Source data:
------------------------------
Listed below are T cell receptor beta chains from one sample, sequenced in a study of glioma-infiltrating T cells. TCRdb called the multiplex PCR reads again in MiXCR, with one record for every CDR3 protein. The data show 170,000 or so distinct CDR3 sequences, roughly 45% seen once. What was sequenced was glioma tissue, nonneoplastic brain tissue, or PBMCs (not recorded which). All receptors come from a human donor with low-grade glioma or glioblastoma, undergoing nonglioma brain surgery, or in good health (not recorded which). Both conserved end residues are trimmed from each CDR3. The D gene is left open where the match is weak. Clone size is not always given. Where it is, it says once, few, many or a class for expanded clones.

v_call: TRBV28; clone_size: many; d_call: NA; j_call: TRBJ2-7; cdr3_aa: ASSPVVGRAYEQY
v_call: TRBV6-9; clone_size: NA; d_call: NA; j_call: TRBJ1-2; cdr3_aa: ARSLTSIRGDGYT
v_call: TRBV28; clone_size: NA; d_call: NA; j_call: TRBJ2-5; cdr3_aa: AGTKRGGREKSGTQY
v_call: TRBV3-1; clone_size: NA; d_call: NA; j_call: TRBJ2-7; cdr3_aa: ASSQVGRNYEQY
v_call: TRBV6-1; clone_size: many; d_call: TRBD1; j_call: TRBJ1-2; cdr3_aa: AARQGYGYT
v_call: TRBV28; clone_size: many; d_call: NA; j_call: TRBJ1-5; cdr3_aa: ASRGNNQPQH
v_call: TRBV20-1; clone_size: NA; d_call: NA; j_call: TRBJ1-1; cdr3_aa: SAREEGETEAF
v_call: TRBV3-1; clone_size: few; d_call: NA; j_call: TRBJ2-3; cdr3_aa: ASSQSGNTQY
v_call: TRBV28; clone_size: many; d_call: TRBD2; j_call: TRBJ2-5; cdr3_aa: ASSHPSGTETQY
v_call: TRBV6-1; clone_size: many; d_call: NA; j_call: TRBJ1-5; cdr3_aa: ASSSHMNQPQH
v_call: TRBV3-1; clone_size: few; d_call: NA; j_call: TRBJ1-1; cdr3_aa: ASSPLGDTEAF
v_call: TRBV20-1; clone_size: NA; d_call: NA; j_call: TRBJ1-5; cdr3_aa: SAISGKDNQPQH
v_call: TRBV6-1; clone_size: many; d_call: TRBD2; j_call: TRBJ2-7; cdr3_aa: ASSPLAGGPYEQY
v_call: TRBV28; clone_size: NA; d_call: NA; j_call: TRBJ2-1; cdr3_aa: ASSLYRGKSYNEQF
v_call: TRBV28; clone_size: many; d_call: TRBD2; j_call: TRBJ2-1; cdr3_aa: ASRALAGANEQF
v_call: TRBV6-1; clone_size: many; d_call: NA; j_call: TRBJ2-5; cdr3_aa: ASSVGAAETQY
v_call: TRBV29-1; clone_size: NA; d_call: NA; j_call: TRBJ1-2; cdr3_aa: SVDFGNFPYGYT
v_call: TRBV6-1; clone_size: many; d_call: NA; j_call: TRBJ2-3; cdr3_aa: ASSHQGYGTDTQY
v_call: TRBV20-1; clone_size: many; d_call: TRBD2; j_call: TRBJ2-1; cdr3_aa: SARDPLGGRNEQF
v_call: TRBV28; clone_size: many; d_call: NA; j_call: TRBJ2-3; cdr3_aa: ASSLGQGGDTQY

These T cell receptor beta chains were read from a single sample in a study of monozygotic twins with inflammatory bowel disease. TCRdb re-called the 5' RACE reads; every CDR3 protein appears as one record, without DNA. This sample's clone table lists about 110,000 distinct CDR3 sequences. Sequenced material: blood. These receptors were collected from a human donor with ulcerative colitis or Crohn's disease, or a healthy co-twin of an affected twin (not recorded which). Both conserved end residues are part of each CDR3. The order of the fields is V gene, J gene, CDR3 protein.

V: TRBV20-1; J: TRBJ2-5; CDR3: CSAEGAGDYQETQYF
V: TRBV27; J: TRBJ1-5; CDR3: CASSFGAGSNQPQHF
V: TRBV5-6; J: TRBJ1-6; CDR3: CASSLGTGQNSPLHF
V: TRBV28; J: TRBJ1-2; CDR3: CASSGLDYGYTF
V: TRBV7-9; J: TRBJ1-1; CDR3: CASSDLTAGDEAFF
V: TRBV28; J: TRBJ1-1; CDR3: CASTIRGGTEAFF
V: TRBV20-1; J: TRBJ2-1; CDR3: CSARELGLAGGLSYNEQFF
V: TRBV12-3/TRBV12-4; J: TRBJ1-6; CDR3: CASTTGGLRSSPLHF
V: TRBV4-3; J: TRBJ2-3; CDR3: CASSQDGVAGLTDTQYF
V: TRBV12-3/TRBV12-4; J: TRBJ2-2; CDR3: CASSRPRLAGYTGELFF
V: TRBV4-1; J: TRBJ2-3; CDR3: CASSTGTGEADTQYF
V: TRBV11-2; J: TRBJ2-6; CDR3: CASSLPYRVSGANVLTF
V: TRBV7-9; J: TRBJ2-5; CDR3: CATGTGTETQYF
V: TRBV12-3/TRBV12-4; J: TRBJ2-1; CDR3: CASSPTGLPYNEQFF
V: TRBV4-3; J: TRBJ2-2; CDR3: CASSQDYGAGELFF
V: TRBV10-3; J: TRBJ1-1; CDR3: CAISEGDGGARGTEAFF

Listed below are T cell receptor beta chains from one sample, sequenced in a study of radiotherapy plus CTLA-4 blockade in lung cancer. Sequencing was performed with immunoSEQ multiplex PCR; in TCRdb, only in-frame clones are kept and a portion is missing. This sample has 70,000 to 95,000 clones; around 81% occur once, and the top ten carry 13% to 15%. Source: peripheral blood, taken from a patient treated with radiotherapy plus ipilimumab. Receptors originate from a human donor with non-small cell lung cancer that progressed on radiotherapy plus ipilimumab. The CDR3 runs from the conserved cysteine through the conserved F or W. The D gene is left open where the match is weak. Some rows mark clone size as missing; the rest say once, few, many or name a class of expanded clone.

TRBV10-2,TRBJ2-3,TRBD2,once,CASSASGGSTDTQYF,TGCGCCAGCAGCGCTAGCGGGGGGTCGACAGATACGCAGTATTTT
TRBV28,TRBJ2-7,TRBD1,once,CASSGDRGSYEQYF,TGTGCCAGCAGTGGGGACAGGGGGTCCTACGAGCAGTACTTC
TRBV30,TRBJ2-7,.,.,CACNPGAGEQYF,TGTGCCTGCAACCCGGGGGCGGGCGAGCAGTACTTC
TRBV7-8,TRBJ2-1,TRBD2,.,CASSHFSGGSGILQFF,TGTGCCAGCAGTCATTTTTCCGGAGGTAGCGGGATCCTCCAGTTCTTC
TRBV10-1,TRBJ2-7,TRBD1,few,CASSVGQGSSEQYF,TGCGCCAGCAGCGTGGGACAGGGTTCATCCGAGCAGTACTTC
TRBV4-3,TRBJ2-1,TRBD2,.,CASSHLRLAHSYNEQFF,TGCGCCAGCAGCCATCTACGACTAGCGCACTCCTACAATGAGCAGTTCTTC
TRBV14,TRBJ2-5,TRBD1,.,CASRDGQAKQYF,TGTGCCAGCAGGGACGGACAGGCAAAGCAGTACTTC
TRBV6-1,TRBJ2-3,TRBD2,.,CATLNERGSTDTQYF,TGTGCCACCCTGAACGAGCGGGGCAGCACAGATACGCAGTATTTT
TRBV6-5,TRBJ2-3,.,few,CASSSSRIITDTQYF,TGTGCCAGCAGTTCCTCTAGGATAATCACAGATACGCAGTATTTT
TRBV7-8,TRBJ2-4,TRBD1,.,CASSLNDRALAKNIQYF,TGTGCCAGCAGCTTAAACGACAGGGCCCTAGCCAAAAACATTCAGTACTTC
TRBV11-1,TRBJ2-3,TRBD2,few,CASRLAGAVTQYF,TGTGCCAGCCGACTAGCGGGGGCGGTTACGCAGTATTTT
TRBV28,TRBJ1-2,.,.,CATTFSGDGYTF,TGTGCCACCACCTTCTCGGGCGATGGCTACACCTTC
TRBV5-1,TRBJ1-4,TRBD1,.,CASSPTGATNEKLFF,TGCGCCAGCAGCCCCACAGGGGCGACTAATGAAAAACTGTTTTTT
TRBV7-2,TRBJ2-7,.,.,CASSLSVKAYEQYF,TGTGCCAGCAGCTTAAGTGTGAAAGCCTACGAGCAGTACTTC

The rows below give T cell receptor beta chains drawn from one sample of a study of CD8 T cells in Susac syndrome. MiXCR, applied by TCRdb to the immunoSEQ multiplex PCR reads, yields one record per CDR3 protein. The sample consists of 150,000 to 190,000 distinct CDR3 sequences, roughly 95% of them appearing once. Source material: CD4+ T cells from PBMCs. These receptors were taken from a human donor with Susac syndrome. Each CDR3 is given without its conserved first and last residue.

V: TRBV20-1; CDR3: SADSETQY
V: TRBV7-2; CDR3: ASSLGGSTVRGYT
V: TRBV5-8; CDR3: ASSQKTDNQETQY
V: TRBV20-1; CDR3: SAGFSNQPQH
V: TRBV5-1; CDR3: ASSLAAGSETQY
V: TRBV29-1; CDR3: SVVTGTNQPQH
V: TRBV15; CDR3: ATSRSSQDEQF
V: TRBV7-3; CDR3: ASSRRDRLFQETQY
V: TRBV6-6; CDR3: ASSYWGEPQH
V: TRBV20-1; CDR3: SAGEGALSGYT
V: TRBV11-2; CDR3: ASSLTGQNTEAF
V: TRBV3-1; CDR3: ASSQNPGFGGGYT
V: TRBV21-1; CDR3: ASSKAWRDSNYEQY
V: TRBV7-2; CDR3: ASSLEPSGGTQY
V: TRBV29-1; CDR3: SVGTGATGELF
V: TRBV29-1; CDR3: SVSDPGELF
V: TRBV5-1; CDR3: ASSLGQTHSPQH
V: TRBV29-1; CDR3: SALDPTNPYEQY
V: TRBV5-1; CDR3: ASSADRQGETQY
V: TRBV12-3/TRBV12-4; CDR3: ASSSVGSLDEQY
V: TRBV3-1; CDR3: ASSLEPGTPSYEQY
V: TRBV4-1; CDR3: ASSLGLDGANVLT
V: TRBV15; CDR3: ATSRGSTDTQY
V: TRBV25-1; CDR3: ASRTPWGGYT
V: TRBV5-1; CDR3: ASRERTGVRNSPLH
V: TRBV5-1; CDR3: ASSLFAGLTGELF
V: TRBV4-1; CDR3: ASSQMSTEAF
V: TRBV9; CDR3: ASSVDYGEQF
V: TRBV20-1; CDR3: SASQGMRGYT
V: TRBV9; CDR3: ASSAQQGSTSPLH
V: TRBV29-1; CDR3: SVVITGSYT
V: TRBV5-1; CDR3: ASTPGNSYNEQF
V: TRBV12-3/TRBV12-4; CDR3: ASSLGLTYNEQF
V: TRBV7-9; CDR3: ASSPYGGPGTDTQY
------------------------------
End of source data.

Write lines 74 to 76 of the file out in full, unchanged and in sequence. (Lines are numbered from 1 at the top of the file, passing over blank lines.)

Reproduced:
V: TRBV12-3/TRBV12-4; CDR3: ASSSVGSLDEQY
V: TRBV3-1; CDR3: ASSLEPGTPSYEQY
V: TRBV4-1; CDR3: ASSLGLDGANVLT